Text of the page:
Student demand for the Introduction to Software Engineering course (CSCE 461/861) course has risen sharply in recent years. Although the course is not required for any curriculum, most students in Computer Science and Computer Engineering, and any from outside the department, enroll in the course. In the past two years the class limit has been raised from 40 to 60, and many students were turned away. A critical need exists for expanding the offerings of this course and for advanced courses that go beyond the introductory material.

    The demand for software professionals is strong and is expected to remain strong for the next decade and beyond. UNL can play a significant role in both training software professionals and creating the software development infrastructure to achieve continued economic growth in this industry. Nebraska and the immediate region can benefit significantly from a Software Engineering priority at UNL.

  3. Quality and Outcomes of Teaching/Learning
    Although Software Engineering is considered a subdiscipline of Computer Science, it is quickly on its way to becoming a discipline on its own. Masters programs in Software Engineering are becoming commonplace and undergraduate programs in Software Engineering are beginning to appear. Within the last five years, seven undergraduate Software Engineering programs have been created in the United States, and many more are in the planning process. Also, the State of Texas has already enacted legislation to require certification for Software Engineering professionals. As the discipline continues to develop a body of knowledge that is distinct from traditional Computer Science curriculums, this trend will continue.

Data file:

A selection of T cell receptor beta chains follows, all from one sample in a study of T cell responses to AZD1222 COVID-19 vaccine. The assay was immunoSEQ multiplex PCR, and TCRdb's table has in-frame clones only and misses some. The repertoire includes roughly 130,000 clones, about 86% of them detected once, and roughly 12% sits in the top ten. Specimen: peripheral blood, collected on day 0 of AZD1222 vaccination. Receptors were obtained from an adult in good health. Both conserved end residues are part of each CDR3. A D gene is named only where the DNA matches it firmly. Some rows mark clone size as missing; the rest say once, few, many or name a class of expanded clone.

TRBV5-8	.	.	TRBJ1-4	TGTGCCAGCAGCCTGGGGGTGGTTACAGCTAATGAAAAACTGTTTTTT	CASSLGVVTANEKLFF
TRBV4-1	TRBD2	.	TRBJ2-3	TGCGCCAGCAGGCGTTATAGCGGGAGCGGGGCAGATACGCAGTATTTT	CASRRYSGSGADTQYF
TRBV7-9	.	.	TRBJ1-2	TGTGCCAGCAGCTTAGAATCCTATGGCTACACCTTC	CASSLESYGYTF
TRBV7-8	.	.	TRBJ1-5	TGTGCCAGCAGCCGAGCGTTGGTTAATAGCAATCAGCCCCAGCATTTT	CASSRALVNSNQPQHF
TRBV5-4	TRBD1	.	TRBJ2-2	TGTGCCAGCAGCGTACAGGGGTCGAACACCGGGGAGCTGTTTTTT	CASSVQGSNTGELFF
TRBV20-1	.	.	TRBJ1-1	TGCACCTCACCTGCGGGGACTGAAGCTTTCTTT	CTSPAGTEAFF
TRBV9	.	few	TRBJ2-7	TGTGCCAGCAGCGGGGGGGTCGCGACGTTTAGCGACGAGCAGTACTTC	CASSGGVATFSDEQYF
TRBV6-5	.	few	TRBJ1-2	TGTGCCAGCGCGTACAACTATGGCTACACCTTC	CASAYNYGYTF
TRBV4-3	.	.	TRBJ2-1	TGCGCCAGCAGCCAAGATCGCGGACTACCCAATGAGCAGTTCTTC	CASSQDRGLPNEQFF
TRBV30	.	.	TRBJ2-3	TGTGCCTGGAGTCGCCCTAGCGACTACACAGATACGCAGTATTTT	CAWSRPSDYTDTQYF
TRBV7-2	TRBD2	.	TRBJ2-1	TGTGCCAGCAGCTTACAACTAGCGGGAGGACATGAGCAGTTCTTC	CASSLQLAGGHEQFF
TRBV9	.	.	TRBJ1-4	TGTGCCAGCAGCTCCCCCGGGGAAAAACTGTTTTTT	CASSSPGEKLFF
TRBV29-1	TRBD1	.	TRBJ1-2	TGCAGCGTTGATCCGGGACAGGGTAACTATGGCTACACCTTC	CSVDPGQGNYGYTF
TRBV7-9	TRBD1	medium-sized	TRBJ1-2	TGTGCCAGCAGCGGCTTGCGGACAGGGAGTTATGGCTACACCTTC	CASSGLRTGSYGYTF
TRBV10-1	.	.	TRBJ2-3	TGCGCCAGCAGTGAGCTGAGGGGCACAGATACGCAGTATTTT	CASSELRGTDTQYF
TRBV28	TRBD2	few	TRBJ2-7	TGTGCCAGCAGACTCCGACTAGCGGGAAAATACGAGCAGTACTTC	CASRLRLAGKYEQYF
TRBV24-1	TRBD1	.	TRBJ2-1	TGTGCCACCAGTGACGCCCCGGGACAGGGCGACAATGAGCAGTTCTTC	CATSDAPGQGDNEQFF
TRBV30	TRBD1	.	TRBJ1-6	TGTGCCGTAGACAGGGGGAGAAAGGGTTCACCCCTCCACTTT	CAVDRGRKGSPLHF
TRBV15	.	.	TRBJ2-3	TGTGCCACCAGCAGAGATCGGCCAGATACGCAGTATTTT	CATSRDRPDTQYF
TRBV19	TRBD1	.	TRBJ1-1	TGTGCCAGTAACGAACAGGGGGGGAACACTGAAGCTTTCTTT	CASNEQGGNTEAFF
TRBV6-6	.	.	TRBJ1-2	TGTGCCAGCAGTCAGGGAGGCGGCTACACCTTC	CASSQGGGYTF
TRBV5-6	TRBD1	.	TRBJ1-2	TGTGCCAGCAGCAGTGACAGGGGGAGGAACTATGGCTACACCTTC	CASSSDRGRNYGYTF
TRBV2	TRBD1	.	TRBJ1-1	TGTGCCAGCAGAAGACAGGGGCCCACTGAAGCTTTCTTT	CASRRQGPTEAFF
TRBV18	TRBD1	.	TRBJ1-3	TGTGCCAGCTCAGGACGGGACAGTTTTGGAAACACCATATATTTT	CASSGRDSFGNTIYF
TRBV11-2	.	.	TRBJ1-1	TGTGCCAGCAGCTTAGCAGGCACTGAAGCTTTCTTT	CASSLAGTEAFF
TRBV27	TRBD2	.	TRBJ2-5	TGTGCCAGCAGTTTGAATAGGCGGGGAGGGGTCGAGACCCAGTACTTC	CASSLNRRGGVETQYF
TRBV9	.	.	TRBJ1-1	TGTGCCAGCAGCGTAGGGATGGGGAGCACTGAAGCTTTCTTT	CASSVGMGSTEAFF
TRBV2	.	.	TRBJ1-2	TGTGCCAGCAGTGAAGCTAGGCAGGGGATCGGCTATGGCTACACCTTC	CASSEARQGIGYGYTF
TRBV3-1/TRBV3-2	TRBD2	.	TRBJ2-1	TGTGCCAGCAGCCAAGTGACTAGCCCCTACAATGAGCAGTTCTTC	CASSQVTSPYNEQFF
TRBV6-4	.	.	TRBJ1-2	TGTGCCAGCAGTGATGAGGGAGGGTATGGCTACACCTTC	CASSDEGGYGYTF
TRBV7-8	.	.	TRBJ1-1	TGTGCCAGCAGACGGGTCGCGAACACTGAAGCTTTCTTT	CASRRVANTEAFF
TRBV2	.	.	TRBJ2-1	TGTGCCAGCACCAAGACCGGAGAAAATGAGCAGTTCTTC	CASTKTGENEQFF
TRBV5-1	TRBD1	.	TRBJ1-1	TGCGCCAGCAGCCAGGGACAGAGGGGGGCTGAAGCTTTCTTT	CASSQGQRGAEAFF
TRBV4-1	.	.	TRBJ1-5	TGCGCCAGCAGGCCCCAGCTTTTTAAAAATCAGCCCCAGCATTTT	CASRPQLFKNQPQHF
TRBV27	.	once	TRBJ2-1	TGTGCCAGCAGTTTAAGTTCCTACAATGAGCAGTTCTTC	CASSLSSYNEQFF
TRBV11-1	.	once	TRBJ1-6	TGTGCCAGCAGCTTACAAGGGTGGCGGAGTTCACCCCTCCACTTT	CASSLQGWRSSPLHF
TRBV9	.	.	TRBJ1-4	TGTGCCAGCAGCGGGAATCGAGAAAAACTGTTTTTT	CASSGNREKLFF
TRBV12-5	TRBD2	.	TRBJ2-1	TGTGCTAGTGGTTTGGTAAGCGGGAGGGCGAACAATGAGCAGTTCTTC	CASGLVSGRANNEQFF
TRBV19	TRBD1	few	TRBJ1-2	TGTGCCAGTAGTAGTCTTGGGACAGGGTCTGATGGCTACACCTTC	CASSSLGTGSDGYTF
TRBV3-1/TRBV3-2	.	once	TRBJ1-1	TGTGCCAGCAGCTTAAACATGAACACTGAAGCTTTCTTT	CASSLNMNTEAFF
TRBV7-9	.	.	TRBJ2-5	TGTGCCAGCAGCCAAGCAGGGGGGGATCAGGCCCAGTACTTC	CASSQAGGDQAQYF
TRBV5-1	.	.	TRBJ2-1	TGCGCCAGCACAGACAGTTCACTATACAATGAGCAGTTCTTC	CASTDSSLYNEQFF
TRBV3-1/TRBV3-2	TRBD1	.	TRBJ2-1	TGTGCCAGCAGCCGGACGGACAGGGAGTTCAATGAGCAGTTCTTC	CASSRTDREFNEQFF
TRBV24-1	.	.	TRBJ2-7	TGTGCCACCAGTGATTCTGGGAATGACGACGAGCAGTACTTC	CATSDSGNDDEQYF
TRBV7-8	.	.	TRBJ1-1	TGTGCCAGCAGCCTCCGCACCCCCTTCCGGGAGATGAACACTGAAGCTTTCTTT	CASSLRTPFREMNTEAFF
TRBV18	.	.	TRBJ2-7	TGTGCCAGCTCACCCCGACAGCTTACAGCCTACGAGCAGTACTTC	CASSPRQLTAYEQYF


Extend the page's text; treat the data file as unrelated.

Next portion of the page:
Computer Science curriculums were built on a foundation that focused on the creation of algorithmic scientific applications. Although this discipline remains vital to campus and national concerns, it fails to adequately address needs that have arisen primarily outside the domain of scientific computing. Large-scale and data-intensive software systems require architectural, design, and organizational concepts that are currently underrepresented in Computer Science curriculums. New courses and new curriculums are needed to provide students with necessary skills from the rapidly growing body of knowledge in Software Engineering.